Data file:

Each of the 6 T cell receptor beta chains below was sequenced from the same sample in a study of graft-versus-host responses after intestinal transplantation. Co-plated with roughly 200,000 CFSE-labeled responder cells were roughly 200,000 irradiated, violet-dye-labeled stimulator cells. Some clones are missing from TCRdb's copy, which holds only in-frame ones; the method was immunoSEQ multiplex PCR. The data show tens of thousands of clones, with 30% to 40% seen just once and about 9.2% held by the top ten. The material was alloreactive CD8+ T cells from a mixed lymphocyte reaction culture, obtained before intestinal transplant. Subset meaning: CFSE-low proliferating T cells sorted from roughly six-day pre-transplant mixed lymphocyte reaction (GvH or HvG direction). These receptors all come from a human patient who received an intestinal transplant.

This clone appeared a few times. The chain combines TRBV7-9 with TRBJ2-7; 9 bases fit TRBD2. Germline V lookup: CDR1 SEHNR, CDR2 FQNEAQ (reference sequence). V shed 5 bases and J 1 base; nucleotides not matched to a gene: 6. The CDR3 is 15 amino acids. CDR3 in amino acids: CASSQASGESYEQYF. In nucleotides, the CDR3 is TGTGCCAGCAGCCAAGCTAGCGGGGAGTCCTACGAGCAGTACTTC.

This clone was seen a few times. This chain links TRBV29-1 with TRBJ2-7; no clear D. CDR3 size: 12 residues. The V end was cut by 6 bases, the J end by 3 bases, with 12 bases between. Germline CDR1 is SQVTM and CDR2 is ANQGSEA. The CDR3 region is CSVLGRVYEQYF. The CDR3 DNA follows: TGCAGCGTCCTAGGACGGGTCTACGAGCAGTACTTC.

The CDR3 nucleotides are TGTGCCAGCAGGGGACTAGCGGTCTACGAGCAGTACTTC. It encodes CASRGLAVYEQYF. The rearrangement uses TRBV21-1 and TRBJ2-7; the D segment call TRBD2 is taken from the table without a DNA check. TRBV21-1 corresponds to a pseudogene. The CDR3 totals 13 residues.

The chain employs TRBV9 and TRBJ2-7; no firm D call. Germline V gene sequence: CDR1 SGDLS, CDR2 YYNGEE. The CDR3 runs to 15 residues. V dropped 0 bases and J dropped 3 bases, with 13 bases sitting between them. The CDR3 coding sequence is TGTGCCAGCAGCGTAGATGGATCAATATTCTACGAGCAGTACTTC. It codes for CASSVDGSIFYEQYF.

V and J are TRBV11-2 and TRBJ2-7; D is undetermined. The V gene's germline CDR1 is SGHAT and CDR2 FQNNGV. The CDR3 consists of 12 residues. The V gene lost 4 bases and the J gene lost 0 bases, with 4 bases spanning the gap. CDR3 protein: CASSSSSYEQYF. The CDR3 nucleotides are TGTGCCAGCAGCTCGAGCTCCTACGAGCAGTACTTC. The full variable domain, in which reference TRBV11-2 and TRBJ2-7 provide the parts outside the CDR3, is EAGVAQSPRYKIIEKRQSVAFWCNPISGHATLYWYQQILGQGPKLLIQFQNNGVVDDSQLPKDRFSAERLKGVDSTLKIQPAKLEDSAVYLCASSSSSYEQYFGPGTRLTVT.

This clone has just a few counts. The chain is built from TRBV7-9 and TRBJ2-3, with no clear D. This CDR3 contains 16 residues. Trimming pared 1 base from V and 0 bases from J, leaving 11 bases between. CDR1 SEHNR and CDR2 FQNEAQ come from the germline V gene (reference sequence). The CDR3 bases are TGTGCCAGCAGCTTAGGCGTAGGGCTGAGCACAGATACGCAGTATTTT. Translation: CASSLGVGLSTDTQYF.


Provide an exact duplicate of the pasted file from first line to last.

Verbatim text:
Each of the 6 T cell receptor beta chains below was sequenced from the same sample in a study of graft-versus-host responses after intestinal transplantation. Co-plated with roughly 200,000 CFSE-labeled responder cells were roughly 200,000 irradiated, violet-dye-labeled stimulator cells. Some clones are missing from TCRdb's copy, which holds only in-frame ones; the method was immunoSEQ multiplex PCR. The data show tens of thousands of clones, with 30% to 40% seen just once and about 9.2% held by the top ten. The material was alloreactive CD8+ T cells from a mixed lymphocyte reaction culture, obtained before intestinal transplant. Subset meaning: CFSE-low proliferating T cells sorted from roughly six-day pre-transplant mixed lymphocyte reaction (GvH or HvG direction). These receptors all come from a human patient who received an intestinal transplant.

This clone appeared a few times. The chain combines TRBV7-9 with TRBJ2-7; 9 bases fit TRBD2. Germline V lookup: CDR1 SEHNR, CDR2 FQNEAQ (reference sequence). V shed 5 bases and J 1 base; nucleotides not matched to a gene: 6. The CDR3 is 15 amino acids. CDR3 in amino acids: CASSQASGESYEQYF. In nucleotides, the CDR3 is TGTGCCAGCAGCCAAGCTAGCGGGGAGTCCTACGAGCAGTACTTC.

This clone was seen a few times. This chain links TRBV29-1 with TRBJ2-7; no clear D. CDR3 size: 12 residues. The V end was cut by 6 bases, the J end by 3 bases, with 12 bases between. Germline CDR1 is SQVTM and CDR2 is ANQGSEA. The CDR3 region is CSVLGRVYEQYF. The CDR3 DNA follows: TGCAGCGTCCTAGGACGGGTCTACGAGCAGTACTTC.

The CDR3 nucleotides are TGTGCCAGCAGGGGACTAGCGGTCTACGAGCAGTACTTC. It encodes CASRGLAVYEQYF. The rearrangement uses TRBV21-1 and TRBJ2-7; the D segment call TRBD2 is taken from the table without a DNA check. TRBV21-1 corresponds to a pseudogene. The CDR3 totals 13 residues.

The chain employs TRBV9 and TRBJ2-7; no firm D call. Germline V gene sequence: CDR1 SGDLS, CDR2 YYNGEE. The CDR3 runs to 15 residues. V dropped 0 bases and J dropped 3 bases, with 13 bases sitting between them. The CDR3 coding sequence is TGTGCCAGCAGCGTAGATGGATCAATATTCTACGAGCAGTACTTC. It codes for CASSVDGSIFYEQYF.

V and J are TRBV11-2 and TRBJ2-7; D is undetermined. The V gene's germline CDR1 is SGHAT and CDR2 FQNNGV. The CDR3 consists of 12 residues. The V gene lost 4 bases and the J gene lost 0 bases, with 4 bases spanning the gap. CDR3 protein: CASSSSSYEQYF. The CDR3 nucleotides are TGTGCCAGCAGCTCGAGCTCCTACGAGCAGTACTTC. The full variable domain, in which reference TRBV11-2 and TRBJ2-7 provide the parts outside the CDR3, is EAGVAQSPRYKIIEKRQSVAFWCNPISGHATLYWYQQILGQGPKLLIQFQNNGVVDDSQLPKDRFSAERLKGVDSTLKIQPAKLEDSAVYLCASSSSSYEQYFGPGTRLTVT.

This clone has just a few counts. The chain is built from TRBV7-9 and TRBJ2-3, with no clear D. This CDR3 contains 16 residues. Trimming pared 1 base from V and 0 bases from J, leaving 11 bases between. CDR1 SEHNR and CDR2 FQNEAQ come from the germline V gene (reference sequence). The CDR3 bases are TGTGCCAGCAGCTTAGGCGTAGGGCTGAGCACAGATACGCAGTATTTT. Translation: CASSLGVGLSTDTQYF.